This is a very complex question, especially in NY given the lien laws. One would surmise that if there are judgments against the company, there are what are called "3-A liens" as well. As such, there may be no surety protection, but that will depend on the language in the bond documents.
I work with others who know this area well and handle NY matters. If I can assist, let me know.
The foregoing is not legal advice nor is it in any manner whatsoever meant to create or impute an attorney/client relationship.
You need to provide a lot more information to be able to answer this question. However, in general the construction principal will need to review the terms of the agreement with the surety. It will likely contain a section on what constitutes a default and you will need to see if a judgment against the principal (who almost certainly is personally guaranteeing the bond) is a default. For future bonds, the judgment against the principal will likely be a significant issue as it goes to credit worthiness.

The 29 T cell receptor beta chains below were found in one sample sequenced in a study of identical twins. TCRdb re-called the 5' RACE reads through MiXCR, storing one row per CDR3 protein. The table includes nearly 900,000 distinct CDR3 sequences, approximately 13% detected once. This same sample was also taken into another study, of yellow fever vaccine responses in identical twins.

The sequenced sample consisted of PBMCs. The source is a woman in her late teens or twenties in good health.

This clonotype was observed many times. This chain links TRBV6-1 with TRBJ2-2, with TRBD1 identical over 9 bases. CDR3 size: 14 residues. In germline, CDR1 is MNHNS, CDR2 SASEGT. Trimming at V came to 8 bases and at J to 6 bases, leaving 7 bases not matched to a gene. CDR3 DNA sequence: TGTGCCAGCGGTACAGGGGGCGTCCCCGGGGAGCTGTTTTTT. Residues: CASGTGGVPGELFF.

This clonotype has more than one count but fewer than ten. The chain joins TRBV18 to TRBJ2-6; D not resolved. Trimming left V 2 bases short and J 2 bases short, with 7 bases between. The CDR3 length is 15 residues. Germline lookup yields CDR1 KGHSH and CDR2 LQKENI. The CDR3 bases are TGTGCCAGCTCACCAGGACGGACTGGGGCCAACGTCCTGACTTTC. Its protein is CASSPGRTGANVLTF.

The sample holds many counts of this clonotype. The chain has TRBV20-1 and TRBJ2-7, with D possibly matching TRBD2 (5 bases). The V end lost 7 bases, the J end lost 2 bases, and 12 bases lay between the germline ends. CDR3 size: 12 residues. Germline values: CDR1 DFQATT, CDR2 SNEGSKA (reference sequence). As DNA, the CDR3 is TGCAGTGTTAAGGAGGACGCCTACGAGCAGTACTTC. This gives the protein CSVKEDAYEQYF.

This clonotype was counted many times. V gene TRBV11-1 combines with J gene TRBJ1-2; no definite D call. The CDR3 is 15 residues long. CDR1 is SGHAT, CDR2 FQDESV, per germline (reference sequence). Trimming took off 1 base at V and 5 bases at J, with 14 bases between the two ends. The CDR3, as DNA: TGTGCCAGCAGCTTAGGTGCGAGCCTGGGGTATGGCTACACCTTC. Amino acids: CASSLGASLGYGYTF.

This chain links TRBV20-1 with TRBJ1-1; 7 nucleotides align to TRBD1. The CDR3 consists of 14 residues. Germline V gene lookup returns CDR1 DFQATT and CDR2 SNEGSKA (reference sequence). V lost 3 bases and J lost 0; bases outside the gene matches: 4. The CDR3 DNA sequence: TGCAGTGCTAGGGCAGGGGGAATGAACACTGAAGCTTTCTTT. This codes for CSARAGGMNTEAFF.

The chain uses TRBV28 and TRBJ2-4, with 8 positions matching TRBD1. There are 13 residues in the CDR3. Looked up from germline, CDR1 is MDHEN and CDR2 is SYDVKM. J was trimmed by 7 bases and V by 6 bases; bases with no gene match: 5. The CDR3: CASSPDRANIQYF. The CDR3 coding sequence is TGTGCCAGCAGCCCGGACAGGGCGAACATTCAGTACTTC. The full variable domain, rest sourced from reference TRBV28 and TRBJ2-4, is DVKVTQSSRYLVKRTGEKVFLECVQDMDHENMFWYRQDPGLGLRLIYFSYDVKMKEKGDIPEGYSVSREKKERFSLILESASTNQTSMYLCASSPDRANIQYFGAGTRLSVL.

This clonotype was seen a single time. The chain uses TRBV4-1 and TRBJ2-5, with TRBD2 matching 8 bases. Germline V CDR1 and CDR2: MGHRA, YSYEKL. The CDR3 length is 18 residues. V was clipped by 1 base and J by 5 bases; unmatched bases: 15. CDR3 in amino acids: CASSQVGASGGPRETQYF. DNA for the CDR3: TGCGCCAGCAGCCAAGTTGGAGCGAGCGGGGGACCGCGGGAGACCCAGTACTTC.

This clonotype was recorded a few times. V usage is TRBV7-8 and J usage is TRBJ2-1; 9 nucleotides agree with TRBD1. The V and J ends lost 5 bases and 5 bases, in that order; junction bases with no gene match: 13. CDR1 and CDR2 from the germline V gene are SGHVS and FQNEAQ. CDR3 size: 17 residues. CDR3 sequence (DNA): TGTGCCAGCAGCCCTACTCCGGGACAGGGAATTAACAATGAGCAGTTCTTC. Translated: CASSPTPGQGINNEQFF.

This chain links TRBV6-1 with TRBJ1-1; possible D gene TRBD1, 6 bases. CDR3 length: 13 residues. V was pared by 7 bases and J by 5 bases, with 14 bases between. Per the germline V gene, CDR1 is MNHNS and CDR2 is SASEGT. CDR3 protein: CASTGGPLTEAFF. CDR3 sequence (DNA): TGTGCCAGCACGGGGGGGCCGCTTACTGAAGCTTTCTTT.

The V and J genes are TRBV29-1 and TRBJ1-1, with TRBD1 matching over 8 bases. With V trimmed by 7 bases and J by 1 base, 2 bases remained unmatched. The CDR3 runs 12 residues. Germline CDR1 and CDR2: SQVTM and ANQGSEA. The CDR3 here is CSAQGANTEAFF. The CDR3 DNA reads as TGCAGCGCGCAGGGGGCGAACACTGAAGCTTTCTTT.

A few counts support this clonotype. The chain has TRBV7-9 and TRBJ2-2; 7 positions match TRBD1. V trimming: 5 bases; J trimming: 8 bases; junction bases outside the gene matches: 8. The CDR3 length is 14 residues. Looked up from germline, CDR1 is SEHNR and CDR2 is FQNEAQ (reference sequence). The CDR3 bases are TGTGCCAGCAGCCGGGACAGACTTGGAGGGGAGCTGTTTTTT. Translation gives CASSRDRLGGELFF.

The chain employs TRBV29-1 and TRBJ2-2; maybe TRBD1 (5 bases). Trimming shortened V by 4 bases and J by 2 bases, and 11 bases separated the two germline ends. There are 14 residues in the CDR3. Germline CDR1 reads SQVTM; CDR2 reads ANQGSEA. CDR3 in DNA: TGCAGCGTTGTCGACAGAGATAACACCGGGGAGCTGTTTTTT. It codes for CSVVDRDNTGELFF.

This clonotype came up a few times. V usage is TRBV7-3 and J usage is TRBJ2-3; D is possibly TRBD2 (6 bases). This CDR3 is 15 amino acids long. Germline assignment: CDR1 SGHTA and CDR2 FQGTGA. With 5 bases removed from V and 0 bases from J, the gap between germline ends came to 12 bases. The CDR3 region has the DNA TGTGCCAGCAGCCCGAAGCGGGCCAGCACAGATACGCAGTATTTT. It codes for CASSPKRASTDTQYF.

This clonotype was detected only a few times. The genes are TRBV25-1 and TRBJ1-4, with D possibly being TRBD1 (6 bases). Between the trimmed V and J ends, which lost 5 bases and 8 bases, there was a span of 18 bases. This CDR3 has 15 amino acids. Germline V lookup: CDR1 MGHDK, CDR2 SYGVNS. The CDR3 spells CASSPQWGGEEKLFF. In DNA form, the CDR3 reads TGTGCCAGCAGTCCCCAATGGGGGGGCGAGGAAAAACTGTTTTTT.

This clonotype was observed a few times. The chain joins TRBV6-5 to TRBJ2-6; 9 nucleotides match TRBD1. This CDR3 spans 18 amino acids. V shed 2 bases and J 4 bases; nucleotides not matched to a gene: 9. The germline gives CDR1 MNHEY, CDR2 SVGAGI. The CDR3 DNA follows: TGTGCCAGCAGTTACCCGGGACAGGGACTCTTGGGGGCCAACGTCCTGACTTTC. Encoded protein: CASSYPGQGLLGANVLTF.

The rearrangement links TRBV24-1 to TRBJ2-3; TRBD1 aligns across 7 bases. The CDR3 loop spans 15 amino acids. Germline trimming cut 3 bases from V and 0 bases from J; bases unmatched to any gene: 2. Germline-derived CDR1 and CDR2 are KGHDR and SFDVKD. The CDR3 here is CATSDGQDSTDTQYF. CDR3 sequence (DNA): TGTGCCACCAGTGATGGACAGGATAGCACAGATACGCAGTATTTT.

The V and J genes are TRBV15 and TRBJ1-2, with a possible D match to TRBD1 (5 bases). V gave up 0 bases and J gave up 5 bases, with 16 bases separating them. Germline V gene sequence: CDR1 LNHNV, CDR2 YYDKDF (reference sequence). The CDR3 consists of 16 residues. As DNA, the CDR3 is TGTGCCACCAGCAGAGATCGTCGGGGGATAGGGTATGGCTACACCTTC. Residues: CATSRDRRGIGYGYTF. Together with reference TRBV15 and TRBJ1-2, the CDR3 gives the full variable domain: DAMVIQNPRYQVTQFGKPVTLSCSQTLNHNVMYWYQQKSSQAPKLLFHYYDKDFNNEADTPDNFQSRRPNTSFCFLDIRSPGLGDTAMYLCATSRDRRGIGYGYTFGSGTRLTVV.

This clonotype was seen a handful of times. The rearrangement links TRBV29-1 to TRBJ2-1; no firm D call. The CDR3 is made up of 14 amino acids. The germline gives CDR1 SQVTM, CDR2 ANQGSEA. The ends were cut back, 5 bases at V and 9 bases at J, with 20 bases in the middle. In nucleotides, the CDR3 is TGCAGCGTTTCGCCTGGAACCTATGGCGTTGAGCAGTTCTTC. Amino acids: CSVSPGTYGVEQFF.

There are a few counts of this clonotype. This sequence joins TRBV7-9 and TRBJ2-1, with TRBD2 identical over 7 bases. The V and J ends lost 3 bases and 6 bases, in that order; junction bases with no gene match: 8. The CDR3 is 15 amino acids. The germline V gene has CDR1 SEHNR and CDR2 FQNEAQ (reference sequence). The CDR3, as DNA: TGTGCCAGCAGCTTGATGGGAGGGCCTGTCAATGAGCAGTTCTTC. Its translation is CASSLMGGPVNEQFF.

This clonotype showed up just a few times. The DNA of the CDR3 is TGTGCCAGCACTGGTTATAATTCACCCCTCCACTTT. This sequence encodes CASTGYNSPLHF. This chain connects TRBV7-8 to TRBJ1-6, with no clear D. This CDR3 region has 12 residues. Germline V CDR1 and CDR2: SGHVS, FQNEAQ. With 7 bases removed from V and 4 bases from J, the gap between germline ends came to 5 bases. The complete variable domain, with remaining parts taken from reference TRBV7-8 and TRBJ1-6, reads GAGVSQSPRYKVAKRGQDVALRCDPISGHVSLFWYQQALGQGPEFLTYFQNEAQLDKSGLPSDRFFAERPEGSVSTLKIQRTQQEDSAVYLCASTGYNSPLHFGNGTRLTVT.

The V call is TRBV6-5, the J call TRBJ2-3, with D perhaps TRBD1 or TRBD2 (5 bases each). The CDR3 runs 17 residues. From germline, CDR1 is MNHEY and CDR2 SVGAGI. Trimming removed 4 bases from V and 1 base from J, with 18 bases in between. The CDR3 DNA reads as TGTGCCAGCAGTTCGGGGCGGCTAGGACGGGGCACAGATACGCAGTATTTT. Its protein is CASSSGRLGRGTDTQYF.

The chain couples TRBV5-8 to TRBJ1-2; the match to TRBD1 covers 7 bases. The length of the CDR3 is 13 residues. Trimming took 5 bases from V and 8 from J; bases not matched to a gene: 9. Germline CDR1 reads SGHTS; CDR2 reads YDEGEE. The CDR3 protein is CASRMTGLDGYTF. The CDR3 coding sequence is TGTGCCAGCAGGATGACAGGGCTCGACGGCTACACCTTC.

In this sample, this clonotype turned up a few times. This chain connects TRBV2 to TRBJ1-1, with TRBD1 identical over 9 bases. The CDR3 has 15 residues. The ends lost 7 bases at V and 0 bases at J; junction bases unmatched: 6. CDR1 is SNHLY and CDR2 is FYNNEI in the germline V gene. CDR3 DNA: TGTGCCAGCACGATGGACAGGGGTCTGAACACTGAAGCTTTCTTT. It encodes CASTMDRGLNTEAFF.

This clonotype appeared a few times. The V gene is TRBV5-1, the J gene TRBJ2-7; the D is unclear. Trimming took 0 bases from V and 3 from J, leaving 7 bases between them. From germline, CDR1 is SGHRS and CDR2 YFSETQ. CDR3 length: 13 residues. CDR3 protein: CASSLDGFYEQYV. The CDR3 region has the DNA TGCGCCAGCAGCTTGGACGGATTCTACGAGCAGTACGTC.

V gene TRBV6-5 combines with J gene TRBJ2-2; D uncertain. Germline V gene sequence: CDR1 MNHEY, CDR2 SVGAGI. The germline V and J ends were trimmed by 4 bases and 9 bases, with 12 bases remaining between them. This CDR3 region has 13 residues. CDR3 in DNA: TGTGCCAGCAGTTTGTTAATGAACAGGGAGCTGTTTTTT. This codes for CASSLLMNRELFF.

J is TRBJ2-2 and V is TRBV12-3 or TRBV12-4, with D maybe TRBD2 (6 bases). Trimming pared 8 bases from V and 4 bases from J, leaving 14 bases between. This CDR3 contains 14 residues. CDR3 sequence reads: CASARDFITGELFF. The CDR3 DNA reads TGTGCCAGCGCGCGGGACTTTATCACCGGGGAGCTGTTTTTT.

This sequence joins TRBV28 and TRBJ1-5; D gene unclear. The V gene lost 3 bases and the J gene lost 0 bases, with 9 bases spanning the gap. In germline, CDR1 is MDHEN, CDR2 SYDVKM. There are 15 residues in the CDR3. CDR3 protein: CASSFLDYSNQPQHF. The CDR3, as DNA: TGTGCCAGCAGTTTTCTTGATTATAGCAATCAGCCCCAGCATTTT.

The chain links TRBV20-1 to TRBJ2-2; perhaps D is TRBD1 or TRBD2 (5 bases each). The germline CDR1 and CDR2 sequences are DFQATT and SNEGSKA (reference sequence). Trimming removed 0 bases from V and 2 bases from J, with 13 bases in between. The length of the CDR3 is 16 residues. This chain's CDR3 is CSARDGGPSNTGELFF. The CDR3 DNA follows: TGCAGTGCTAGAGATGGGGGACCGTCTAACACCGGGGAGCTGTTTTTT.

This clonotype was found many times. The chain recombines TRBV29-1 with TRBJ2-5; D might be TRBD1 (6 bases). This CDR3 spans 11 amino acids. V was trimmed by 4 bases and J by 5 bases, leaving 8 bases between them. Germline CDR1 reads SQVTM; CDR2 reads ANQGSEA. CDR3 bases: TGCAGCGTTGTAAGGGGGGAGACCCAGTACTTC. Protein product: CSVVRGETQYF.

Feel free to contact me for more information and to discuss your particular situation.
The information provided herein is for informational purposes only and does not constitute legal advice. No attorney-client relationship is created by this answer. You should consult with a local attorney regarding your specific situation to obtain legal advice.
I'm licensed in California and agree with counsel. To give you a comprehensive answer, a lawyer would have to review the paperwork involved and advise you as to how to proceed and your best course of action.
You are welcome to call Ms. Johns' offices for a free or low cost consultation at (866) 402-4038. Please note that Ms. Johns is a lawyer although she is not your lawyer unless you have signed a written fee or letter agreement confirming her office's representation of you. This email does not otherwise constitute legal advice or create an attorney-client relationship.